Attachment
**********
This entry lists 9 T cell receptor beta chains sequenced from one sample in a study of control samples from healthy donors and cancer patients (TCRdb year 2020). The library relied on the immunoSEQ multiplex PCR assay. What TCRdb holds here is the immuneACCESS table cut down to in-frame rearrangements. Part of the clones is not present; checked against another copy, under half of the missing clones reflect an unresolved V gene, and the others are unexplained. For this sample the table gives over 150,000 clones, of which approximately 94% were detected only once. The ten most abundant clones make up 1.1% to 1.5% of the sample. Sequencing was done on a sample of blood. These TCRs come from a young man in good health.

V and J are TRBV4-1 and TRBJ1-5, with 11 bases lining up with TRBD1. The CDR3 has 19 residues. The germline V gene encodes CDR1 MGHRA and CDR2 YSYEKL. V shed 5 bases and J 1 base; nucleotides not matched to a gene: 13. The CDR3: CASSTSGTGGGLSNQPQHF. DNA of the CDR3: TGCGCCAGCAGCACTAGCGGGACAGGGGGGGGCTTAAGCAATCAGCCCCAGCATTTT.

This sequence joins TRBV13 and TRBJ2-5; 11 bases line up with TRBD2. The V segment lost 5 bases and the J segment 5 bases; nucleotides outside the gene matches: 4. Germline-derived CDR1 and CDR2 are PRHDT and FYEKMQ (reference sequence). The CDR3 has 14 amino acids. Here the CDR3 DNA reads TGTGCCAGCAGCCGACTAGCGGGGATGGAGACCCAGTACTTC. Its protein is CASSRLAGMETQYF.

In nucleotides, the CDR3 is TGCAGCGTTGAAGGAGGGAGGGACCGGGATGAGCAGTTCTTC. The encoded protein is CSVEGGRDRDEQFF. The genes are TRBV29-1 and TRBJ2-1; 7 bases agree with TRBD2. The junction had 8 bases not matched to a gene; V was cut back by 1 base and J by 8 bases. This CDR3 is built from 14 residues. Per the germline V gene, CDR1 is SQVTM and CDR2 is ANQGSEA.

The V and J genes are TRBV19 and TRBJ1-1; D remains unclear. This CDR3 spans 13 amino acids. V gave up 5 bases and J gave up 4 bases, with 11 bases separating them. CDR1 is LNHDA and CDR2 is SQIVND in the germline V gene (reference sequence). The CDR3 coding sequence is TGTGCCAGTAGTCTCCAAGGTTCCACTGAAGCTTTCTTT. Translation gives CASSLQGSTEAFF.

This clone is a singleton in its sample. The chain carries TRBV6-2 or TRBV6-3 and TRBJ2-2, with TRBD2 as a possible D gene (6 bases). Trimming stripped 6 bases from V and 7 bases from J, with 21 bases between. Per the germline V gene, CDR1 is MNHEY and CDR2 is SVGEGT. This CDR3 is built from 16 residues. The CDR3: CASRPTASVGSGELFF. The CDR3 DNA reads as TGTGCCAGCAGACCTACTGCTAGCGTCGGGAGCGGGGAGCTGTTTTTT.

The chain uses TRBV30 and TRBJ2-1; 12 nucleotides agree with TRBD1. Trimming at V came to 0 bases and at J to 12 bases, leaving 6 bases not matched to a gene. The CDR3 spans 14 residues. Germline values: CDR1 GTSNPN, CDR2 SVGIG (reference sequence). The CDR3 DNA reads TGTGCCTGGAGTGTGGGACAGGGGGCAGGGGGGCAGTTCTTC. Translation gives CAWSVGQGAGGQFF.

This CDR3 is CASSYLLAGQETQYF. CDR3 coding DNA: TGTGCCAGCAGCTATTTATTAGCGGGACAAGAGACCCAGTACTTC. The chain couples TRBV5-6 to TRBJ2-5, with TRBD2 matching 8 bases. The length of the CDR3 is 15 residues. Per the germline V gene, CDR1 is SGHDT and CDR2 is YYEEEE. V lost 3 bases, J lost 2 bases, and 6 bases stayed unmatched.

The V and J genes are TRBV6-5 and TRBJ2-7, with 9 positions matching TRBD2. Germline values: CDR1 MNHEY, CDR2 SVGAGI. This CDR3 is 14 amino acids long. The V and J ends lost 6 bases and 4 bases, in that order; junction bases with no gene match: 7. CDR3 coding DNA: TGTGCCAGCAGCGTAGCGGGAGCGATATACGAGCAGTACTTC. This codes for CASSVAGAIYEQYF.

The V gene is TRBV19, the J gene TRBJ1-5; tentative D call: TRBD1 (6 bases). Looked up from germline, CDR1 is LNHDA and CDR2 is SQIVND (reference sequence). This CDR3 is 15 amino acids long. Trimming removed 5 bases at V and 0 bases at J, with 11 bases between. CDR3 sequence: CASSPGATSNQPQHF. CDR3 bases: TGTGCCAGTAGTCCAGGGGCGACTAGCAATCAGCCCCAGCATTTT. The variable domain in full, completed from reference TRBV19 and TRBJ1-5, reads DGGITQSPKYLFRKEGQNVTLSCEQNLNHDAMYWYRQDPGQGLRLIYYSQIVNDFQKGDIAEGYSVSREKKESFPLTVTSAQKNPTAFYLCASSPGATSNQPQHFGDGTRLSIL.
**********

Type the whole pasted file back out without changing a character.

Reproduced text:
This entry lists 9 T cell receptor beta chains sequenced from one sample in a study of control samples from healthy donors and cancer patients (TCRdb year 2020). The library relied on the immunoSEQ multiplex PCR assay. What TCRdb holds here is the immuneACCESS table cut down to in-frame rearrangements. Part of the clones is not present; checked against another copy, under half of the missing clones reflect an unresolved V gene, and the others are unexplained. For this sample the table gives over 150,000 clones, of which approximately 94% were detected only once. The ten most abundant clones make up 1.1% to 1.5% of the sample. Sequencing was done on a sample of blood. These TCRs come from a young man in good health.

V and J are TRBV4-1 and TRBJ1-5, with 11 bases lining up with TRBD1. The CDR3 has 19 residues. The germline V gene encodes CDR1 MGHRA and CDR2 YSYEKL. V shed 5 bases and J 1 base; nucleotides not matched to a gene: 13. The CDR3: CASSTSGTGGGLSNQPQHF. DNA of the CDR3: TGCGCCAGCAGCACTAGCGGGACAGGGGGGGGCTTAAGCAATCAGCCCCAGCATTTT.

This sequence joins TRBV13 and TRBJ2-5; 11 bases line up with TRBD2. The V segment lost 5 bases and the J segment 5 bases; nucleotides outside the gene matches: 4. Germline-derived CDR1 and CDR2 are PRHDT and FYEKMQ (reference sequence). The CDR3 has 14 amino acids. Here the CDR3 DNA reads TGTGCCAGCAGCCGACTAGCGGGGATGGAGACCCAGTACTTC. Its protein is CASSRLAGMETQYF.

In nucleotides, the CDR3 is TGCAGCGTTGAAGGAGGGAGGGACCGGGATGAGCAGTTCTTC. The encoded protein is CSVEGGRDRDEQFF. The genes are TRBV29-1 and TRBJ2-1; 7 bases agree with TRBD2. The junction had 8 bases not matched to a gene; V was cut back by 1 base and J by 8 bases. This CDR3 is built from 14 residues. Per the germline V gene, CDR1 is SQVTM and CDR2 is ANQGSEA.

The V and J genes are TRBV19 and TRBJ1-1; D remains unclear. This CDR3 spans 13 amino acids. V gave up 5 bases and J gave up 4 bases, with 11 bases separating them. CDR1 is LNHDA and CDR2 is SQIVND in the germline V gene (reference sequence). The CDR3 coding sequence is TGTGCCAGTAGTCTCCAAGGTTCCACTGAAGCTTTCTTT. Translation gives CASSLQGSTEAFF.

This clone is a singleton in its sample. The chain carries TRBV6-2 or TRBV6-3 and TRBJ2-2, with TRBD2 as a possible D gene (6 bases). Trimming stripped 6 bases from V and 7 bases from J, with 21 bases between. Per the germline V gene, CDR1 is MNHEY and CDR2 is SVGEGT. This CDR3 is built from 16 residues. The CDR3: CASRPTASVGSGELFF. The CDR3 DNA reads as TGTGCCAGCAGACCTACTGCTAGCGTCGGGAGCGGGGAGCTGTTTTTT.

The chain uses TRBV30 and TRBJ2-1; 12 nucleotides agree with TRBD1. Trimming at V came to 0 bases and at J to 12 bases, leaving 6 bases not matched to a gene. The CDR3 spans 14 residues. Germline values: CDR1 GTSNPN, CDR2 SVGIG (reference sequence). The CDR3 DNA reads TGTGCCTGGAGTGTGGGACAGGGGGCAGGGGGGCAGTTCTTC. Translation gives CAWSVGQGAGGQFF.

This CDR3 is CASSYLLAGQETQYF. CDR3 coding DNA: TGTGCCAGCAGCTATTTATTAGCGGGACAAGAGACCCAGTACTTC. The chain couples TRBV5-6 to TRBJ2-5, with TRBD2 matching 8 bases. The length of the CDR3 is 15 residues. Per the germline V gene, CDR1 is SGHDT and CDR2 is YYEEEE. V lost 3 bases, J lost 2 bases, and 6 bases stayed unmatched.

The V and J genes are TRBV6-5 and TRBJ2-7, with 9 positions matching TRBD2. Germline values: CDR1 MNHEY, CDR2 SVGAGI. This CDR3 is 14 amino acids long. The V and J ends lost 6 bases and 4 bases, in that order; junction bases with no gene match: 7. CDR3 coding DNA: TGTGCCAGCAGCGTAGCGGGAGCGATATACGAGCAGTACTTC. This codes for CASSVAGAIYEQYF.

The V gene is TRBV19, the J gene TRBJ1-5; tentative D call: TRBD1 (6 bases). Looked up from germline, CDR1 is LNHDA and CDR2 is SQIVND (reference sequence). This CDR3 is 15 amino acids long. Trimming removed 5 bases at V and 0 bases at J, with 11 bases between. CDR3 sequence: CASSPGATSNQPQHF. CDR3 bases: TGTGCCAGTAGTCCAGGGGCGACTAGCAATCAGCCCCAGCATTTT. The variable domain in full, completed from reference TRBV19 and TRBJ1-5, reads DGGITQSPKYLFRKEGQNVTLSCEQNLNHDAMYWYRQDPGQGLRLIYYSQIVNDFQKGDIAEGYSVSREKKESFPLTVTSAQKNPTAFYLCASSPGATSNQPQHFGDGTRLSIL.